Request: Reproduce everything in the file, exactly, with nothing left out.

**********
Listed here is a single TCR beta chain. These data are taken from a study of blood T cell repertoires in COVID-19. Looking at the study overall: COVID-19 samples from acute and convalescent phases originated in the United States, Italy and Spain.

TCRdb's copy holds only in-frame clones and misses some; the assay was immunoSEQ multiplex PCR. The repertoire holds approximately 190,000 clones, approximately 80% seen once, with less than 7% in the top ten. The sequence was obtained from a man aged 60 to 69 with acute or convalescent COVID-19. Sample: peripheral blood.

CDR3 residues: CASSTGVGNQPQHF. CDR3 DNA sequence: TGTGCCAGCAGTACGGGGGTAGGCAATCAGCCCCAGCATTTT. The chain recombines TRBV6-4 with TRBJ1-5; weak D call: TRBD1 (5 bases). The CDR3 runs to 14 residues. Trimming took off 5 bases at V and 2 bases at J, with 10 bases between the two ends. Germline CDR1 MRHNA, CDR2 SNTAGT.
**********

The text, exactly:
Listed here is a single TCR beta chain. These data are taken from a study of blood T cell repertoires in COVID-19. Looking at the study overall: COVID-19 samples from acute and convalescent phases originated in the United States, Italy and Spain.

TCRdb's copy holds only in-frame clones and misses some; the assay was immunoSEQ multiplex PCR. The repertoire holds approximately 190,000 clones, approximately 80% seen once, with less than 7% in the top ten. The sequence was obtained from a man aged 60 to 69 with acute or convalescent COVID-19. Sample: peripheral blood.

CDR3 residues: CASSTGVGNQPQHF. CDR3 DNA sequence: TGTGCCAGCAGTACGGGGGTAGGCAATCAGCCCCAGCATTTT. The chain recombines TRBV6-4 with TRBJ1-5; weak D call: TRBD1 (5 bases). The CDR3 runs to 14 residues. Trimming took off 5 bases at V and 2 bases at J, with 10 bases between the two ends. Germline CDR1 MRHNA, CDR2 SNTAGT.